My young visitor seemed especially happy with his brand-new cell phone, the kind that does just about everything, from surfing the Internet to text messaging. In a state of technological bliss, he was attempting to send a text message right in the middle of the session. "Wait a minute", I said. " We've got work to do. That can wait." Then without even looking at the keys, he punched out the last few words of the message and sent it. He went on to tell me that he had gotten the phone from his parents. Not for any special occasion, other than he had lost his old phone. I learned that that particular phone cost his mother and father about $300.
As I did when $200 dollar basketball shoes became the norm, I wondered why a teenager needed such an expensive cell phone. Back in the day it had been Chuck Taylor basketball shoes and a stereo. They had preoccupied my thoughts of how I wanted to spend my parents' money or the extra money I earned from odd jobs. I realize times are different. Chuck Taylor's don't get the job done anymore, but children still need to appreciate the value of money and learn early to work for it.
By no means did I grow up poor, but I was conditioned to appreciate the importance of earning money. Somewhere in my training I received a message that love was given for who you are and money was earned for what you do.
We are entitled to receive love, not money. Many parents I meet have a hard time teaching this message. For a variety of reasons, they have been unable to help their children feel loved without feeling the need to give them stuff. Some feel guilty and buy their children's acceptance. Maybe they were divorced and felt responsible for their child's suffering. Others try to make up for the time they are unable to spend with their children because of work or other commitments. Many more just cannot say no effectively. Problems occur when parents want to be perceived as their child's best friend or money is used as a bribe.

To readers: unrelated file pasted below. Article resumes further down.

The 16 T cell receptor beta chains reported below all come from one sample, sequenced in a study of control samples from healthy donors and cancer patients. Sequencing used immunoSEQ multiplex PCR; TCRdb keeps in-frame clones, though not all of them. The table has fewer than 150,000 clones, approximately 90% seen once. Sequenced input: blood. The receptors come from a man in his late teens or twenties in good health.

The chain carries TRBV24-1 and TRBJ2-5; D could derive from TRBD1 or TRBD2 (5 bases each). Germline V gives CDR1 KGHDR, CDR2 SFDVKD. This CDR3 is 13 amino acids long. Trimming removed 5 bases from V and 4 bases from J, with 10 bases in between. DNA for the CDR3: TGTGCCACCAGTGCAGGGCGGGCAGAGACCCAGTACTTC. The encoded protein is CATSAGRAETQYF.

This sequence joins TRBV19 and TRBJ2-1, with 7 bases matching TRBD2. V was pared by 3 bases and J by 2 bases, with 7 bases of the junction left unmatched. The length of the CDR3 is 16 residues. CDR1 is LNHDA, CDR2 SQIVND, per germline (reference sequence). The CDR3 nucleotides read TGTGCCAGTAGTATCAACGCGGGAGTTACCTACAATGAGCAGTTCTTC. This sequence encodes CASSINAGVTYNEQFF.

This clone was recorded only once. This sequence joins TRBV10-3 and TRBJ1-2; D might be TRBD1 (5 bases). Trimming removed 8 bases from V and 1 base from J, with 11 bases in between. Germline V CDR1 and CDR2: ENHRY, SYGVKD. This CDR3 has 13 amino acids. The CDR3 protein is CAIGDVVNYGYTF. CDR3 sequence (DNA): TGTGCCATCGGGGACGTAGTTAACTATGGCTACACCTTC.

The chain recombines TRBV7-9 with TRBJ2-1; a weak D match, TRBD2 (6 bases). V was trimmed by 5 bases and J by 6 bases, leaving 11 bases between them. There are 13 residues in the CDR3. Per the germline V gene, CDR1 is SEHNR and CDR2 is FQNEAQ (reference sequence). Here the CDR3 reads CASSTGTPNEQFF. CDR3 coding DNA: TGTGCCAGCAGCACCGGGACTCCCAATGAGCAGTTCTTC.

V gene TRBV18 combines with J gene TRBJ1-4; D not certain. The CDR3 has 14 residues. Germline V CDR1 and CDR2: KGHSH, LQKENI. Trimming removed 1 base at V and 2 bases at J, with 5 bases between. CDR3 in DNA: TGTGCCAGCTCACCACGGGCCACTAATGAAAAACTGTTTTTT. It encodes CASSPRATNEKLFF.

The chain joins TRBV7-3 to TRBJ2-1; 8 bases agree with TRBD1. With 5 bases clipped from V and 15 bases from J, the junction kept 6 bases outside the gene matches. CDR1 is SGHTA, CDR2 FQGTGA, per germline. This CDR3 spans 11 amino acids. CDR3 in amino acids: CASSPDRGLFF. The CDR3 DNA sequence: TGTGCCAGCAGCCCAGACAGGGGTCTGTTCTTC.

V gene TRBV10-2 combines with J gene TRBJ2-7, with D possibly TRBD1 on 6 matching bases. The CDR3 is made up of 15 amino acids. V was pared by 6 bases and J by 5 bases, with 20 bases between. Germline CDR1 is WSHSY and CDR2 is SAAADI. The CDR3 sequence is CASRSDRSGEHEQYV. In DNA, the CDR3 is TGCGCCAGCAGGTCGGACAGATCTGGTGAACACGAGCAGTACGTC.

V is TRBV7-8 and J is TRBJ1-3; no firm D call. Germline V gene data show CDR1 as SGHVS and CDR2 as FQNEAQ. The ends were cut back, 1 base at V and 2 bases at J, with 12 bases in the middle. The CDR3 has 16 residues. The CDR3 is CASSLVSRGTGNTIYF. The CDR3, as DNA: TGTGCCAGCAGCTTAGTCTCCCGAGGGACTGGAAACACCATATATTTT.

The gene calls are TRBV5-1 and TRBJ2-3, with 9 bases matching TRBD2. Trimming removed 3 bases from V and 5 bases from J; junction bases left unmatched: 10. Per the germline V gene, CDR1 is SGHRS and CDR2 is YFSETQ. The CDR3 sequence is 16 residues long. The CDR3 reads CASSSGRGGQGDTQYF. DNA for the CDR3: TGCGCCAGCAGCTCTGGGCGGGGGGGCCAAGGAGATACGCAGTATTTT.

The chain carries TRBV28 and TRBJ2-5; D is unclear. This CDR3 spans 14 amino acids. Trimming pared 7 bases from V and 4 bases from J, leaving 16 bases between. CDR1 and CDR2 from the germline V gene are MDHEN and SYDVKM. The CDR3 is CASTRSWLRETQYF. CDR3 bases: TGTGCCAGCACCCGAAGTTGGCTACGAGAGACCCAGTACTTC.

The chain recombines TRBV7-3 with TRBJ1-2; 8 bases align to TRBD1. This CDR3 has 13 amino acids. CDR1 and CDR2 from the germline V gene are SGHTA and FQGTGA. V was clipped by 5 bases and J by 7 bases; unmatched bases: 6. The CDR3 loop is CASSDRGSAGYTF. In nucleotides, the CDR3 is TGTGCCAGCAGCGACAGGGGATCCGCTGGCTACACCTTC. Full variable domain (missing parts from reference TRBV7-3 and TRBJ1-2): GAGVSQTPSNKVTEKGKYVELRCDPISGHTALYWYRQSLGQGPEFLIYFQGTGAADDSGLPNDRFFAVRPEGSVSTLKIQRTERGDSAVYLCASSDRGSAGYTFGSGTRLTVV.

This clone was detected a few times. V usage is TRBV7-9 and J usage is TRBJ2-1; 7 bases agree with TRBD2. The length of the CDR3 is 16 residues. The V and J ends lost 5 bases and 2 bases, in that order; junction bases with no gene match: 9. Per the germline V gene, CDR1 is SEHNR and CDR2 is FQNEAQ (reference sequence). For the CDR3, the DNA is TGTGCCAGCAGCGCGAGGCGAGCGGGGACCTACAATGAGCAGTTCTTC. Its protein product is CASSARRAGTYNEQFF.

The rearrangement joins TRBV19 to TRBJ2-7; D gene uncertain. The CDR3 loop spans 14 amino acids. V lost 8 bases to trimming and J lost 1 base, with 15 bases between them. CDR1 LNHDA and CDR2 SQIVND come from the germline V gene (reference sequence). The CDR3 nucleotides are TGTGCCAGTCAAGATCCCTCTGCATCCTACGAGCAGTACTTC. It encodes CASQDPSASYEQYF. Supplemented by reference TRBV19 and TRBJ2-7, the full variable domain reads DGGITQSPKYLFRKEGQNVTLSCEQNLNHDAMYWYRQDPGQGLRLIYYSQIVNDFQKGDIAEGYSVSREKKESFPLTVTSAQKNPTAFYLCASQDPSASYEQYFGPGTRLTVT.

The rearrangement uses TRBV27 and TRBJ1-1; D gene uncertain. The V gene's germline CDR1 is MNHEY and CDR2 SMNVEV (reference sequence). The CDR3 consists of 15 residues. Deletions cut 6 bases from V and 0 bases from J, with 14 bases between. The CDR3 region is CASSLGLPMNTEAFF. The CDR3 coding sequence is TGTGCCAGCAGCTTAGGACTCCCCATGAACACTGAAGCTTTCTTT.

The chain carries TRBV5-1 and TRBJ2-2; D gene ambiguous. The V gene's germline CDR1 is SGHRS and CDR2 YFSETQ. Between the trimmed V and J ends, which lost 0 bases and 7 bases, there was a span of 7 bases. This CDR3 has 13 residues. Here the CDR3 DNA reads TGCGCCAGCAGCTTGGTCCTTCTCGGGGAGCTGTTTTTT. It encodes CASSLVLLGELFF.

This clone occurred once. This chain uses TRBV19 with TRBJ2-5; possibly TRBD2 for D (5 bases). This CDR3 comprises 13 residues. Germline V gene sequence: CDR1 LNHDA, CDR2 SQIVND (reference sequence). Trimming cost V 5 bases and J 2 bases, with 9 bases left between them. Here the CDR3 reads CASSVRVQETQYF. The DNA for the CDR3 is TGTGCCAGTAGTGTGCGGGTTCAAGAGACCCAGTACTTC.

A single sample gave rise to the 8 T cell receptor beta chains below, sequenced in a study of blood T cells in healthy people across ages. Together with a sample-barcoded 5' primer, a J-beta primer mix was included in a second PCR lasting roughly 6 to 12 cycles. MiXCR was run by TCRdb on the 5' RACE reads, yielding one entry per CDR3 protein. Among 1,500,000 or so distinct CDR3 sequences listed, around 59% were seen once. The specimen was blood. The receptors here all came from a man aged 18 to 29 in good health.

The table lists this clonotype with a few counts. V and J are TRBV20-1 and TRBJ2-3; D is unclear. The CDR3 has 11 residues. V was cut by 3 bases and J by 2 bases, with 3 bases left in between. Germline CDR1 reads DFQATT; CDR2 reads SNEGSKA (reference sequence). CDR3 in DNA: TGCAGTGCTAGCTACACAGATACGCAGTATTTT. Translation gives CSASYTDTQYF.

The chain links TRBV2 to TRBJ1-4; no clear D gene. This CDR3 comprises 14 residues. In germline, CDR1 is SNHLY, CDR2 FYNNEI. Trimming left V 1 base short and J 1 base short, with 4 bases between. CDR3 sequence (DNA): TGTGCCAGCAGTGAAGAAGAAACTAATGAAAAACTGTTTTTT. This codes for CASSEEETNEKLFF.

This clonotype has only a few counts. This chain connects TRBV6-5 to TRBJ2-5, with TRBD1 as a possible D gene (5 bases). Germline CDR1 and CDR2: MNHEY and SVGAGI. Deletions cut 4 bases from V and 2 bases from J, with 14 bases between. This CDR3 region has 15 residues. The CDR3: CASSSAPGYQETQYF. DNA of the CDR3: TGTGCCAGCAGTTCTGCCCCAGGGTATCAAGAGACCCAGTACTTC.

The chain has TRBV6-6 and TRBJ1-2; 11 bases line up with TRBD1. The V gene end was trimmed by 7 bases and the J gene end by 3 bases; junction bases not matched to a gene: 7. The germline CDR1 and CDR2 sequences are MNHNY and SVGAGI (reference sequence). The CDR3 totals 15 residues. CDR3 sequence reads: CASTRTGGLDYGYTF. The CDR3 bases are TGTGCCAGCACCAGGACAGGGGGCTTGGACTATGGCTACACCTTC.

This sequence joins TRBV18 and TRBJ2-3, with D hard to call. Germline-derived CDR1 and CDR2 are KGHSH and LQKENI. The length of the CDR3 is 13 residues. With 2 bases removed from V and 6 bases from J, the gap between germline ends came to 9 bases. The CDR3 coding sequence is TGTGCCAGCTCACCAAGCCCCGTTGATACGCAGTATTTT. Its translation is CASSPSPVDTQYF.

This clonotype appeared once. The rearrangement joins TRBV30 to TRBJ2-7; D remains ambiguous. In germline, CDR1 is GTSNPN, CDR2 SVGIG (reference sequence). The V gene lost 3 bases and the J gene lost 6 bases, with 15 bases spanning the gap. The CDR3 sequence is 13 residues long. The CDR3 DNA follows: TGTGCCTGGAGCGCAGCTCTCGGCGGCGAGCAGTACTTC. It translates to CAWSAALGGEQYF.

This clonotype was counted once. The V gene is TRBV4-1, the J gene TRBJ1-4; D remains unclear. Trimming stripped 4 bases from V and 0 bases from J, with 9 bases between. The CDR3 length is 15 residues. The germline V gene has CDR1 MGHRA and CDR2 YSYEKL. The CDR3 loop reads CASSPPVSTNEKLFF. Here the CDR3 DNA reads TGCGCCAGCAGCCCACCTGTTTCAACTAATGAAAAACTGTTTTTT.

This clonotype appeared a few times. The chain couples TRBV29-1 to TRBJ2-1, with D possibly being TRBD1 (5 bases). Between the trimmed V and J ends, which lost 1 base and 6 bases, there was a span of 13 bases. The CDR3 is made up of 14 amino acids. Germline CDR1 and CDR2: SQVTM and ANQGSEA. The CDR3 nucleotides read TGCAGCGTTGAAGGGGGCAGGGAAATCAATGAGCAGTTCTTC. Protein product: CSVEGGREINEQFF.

In order to teach our children about the value of money and help them avoid growing up with a sense of entitlement that will cause them a great deal of resentment and disappointment, we need to be clear about our own beliefs.. What is money for? Happiness, self-esteem, retirement, enjoyment, survival, savings, charity, just to name a few. How is it earned? Is it free? Is it made, stolen, or, borrowed? All of the above-mentioned purposes for money may apply at different times depending on your earning power, resources and age.
Once we determine our own values about money, we can decide how to teach our children. We can also determine where and when our "No's" will be enforced. When money or material stuff is given for nothing too often, a child may learn to feel entitled. To avoid this, parents can develop a system that will allow their children to earn money beginning at an early age. One method that is very easy involves making a list of jobs that need to be done around the house after all the chores are done. These jobs need to be done every other week or every month. They may include weeding, deep cleaning, painting, cleaning the garage, or washing cars. In my opinion it is important to make chores separate from paid jobs because doing chores helps develop personal responsibility in taking care of the family home.
As soon as they are old enough, require them to get a job. The experience of job hunting is invaluable. It requires good social skills, organization, and humility. Keeping a job also teaches life lessons that are hard to get anywhere else. Giving children unconditional love and teaching them a good work ethic will help prepare them for the adult world. Giving them whatever they want whenever they want it will set them up to fail and miss out on the self-worth that comes from paying your own way in the world.